Due to it being burned once, and abandoned for large periods of time, there existed at least three different forts at Rocky Mountain House in all. They were all in the same general area, and all bearing the name Rocky Mountain House; as well one fort was called Acton House. That area today is preserved in what is Alberta's only National Historic Park.
In the early 20th Century, the land was surveyed for homesteads, and slowly, settlers began to trek into Rocky Mountain House, driving the 60 to 100 miles with horse teams from the Calgary - Edmonton C.P.R Line. In 1909, the first Post Office was opened, situated two miles south of the present town's site. In 1909 and 1910, the Alberta Centre Railway survey passed through Red Deer, 60 miles east, to a point 60 miles west of Rocky Mountain House, to tap the coal at a point called the Brazeau Coalfields, now called Nordegg.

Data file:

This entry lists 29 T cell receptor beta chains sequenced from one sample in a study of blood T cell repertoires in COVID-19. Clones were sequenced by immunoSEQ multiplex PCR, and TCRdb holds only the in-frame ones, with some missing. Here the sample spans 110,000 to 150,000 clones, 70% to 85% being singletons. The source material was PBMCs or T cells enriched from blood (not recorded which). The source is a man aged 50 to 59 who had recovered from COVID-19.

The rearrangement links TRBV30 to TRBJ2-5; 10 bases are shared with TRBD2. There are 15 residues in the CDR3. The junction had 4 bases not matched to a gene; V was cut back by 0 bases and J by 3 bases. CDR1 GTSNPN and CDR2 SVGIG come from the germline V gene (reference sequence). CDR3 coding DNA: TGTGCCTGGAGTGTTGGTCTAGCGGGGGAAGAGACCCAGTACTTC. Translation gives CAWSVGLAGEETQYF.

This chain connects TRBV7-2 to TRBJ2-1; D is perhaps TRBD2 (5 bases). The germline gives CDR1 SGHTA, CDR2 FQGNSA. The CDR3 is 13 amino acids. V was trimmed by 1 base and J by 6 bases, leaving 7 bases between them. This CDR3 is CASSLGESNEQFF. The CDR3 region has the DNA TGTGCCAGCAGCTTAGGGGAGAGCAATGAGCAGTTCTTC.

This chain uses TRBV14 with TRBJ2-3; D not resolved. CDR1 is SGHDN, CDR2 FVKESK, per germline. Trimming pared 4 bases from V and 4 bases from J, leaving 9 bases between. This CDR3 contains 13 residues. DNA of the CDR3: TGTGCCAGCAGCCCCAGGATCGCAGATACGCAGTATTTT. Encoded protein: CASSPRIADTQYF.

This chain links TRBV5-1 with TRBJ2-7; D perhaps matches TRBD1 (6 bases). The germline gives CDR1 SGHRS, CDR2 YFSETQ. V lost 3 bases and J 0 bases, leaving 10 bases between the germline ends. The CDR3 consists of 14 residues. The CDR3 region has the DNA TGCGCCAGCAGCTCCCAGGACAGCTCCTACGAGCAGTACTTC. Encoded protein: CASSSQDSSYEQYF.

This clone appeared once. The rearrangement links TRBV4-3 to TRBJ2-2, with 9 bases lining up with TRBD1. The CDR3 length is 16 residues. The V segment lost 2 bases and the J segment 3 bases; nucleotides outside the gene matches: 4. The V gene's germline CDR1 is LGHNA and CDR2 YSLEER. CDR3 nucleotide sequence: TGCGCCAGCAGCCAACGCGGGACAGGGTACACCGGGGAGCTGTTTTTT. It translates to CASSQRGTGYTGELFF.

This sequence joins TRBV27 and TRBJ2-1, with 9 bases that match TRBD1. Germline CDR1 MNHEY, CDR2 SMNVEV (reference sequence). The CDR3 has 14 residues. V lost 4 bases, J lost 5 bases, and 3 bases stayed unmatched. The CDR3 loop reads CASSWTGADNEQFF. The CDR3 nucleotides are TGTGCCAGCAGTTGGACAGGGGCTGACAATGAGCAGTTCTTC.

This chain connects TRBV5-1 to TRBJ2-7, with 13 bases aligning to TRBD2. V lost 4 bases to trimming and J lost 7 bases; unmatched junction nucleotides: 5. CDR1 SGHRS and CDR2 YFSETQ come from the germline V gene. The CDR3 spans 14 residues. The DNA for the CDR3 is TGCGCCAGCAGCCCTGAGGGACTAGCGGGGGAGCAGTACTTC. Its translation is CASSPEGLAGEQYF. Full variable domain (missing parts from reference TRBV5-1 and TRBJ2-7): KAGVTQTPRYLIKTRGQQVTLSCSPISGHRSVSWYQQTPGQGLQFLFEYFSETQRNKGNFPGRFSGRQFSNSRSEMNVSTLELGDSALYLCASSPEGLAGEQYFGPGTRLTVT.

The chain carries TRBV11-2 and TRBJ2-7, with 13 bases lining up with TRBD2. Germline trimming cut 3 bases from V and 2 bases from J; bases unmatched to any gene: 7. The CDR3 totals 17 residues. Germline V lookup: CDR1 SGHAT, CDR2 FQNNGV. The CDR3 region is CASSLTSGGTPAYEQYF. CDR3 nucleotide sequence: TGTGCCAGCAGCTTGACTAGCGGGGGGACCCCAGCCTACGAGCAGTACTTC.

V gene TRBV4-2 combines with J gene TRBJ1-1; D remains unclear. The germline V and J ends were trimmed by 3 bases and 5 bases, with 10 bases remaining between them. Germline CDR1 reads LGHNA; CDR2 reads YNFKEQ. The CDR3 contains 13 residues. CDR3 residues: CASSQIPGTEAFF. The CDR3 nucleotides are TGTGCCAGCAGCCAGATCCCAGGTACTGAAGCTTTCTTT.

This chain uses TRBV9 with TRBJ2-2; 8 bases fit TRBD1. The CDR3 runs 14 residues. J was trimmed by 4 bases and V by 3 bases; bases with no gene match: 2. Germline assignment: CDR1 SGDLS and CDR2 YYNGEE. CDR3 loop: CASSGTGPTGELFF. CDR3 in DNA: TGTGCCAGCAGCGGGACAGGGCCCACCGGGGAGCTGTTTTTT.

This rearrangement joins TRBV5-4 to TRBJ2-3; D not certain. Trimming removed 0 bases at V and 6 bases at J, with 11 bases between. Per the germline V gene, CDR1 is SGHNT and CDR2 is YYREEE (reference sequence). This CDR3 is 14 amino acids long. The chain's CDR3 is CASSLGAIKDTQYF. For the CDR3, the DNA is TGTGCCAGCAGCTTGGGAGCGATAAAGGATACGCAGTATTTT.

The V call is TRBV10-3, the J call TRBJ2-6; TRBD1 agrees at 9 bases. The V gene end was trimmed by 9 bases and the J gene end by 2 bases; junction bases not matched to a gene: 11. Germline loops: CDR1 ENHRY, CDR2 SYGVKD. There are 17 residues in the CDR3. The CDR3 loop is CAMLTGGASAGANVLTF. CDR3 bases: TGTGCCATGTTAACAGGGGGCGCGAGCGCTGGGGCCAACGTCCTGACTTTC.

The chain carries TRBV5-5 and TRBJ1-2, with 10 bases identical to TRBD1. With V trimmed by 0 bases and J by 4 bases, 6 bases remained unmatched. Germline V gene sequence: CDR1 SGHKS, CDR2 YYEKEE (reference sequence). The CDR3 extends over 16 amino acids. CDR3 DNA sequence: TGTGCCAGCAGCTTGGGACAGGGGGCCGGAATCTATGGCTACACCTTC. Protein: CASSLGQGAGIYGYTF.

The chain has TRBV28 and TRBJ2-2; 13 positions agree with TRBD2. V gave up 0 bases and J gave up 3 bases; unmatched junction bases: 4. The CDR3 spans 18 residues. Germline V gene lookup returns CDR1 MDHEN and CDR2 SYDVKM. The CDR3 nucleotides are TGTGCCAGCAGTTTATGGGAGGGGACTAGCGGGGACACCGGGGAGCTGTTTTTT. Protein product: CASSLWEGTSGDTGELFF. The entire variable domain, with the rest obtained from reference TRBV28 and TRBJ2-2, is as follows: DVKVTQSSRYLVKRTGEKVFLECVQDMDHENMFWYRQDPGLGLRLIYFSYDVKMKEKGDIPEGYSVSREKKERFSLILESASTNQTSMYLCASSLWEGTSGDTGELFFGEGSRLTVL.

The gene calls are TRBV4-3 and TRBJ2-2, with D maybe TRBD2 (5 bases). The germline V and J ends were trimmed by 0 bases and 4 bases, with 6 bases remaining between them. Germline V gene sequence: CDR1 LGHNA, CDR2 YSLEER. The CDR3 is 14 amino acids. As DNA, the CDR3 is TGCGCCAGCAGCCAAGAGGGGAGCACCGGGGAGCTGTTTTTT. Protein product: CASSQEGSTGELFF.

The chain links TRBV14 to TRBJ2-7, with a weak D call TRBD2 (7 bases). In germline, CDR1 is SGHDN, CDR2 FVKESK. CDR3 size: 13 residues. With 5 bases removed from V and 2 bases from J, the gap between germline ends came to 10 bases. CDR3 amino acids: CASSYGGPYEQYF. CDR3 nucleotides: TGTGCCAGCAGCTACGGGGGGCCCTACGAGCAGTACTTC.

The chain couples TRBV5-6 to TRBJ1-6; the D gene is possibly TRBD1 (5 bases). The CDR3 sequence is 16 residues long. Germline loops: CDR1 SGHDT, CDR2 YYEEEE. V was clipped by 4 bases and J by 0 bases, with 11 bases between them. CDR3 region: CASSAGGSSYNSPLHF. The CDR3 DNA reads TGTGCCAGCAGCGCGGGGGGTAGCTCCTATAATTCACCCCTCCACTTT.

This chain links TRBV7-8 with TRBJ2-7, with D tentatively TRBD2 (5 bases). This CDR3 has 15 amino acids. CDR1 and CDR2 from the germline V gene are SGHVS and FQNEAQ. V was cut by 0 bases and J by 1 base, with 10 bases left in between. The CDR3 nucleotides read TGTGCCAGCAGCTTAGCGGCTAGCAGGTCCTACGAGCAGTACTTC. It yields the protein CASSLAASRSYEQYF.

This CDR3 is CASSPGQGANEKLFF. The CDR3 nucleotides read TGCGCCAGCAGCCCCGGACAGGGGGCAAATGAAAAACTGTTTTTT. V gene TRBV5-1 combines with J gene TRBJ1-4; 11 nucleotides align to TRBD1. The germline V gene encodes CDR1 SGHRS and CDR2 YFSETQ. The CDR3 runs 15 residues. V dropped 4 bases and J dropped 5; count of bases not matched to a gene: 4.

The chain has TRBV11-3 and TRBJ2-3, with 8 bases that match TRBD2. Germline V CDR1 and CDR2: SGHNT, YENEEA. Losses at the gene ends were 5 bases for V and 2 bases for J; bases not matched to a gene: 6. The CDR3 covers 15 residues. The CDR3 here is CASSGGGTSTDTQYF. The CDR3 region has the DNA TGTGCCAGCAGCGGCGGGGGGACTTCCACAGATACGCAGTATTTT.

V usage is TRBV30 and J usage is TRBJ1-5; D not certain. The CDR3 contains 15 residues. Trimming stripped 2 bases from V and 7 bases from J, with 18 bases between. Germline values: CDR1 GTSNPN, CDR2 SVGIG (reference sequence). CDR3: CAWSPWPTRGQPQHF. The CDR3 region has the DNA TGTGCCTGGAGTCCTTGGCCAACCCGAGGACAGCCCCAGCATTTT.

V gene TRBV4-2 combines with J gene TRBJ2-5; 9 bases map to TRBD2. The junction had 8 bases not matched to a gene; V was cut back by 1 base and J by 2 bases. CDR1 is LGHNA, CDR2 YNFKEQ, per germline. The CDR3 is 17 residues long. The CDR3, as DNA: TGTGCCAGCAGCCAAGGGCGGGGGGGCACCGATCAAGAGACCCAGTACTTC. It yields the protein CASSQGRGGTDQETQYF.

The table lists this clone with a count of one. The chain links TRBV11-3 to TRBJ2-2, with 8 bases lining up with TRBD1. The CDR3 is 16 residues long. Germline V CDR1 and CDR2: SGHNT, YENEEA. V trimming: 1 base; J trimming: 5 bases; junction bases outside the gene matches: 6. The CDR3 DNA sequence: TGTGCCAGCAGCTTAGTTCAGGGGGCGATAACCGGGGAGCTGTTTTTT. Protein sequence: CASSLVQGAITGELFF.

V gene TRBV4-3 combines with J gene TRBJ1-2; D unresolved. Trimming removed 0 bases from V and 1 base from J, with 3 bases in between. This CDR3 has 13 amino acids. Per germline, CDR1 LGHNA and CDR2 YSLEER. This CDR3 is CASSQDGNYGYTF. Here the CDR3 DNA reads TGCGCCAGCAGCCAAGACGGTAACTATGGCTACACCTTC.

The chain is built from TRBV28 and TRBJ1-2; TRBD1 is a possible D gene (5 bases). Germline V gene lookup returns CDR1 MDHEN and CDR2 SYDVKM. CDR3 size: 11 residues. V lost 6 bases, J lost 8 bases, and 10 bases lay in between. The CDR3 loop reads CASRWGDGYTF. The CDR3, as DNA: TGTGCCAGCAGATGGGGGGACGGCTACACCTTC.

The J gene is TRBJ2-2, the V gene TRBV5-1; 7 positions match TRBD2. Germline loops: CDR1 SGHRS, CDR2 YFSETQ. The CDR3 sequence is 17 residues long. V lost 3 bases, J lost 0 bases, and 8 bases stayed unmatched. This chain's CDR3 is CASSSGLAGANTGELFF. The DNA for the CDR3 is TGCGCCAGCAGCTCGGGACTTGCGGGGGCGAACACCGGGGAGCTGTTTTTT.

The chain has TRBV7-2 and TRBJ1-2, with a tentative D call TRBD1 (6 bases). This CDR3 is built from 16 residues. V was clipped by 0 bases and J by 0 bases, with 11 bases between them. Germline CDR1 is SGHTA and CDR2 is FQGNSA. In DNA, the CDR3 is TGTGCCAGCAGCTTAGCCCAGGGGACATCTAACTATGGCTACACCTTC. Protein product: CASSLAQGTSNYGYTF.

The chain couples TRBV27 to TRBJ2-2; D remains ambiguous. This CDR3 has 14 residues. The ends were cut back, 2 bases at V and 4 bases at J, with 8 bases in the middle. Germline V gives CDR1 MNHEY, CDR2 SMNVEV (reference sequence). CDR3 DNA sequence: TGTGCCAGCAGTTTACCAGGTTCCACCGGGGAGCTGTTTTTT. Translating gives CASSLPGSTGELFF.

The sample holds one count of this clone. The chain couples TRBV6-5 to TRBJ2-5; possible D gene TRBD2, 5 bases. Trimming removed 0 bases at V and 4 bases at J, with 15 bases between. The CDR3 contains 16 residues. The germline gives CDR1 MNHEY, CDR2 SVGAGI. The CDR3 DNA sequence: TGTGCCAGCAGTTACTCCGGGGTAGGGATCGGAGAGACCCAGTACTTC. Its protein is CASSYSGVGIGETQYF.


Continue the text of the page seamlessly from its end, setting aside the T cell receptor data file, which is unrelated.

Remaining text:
As soon as it was certain the railway was coming, the town started to expand, and in August of 1912, the first Rocky Mountain House post office was opened. In the same summer, the railway started a bridge over the North Saskatchewan River. It took two years to freight in the cement for the pillars from surrounding town sites. Their material was hauled over twisted trails, through thick bush, muskeg and dangerous fords across the rivers.
In 1912, the present town site was bought from J. F. Bertrand and surveyed. Stores, a bank and the first newspaper were started.
In 1939, Rocky was given the status of a town with a population of approximately 800. Mr. W. H. Teskey became the first mayor.
Rocky Mountain House Today
Today, Rocky Mountain House is well known as the place of "Where Adventure Began" with the story of the Rocky Mountain House trading fort and David Thompson. The highway dedicated in his name passes through some of the most beautiful scenery in Western Canada and still is the place of “Where Adventure Begins!”
Read A Changing Community to learn more about the evolution of our community from Village to modern Town.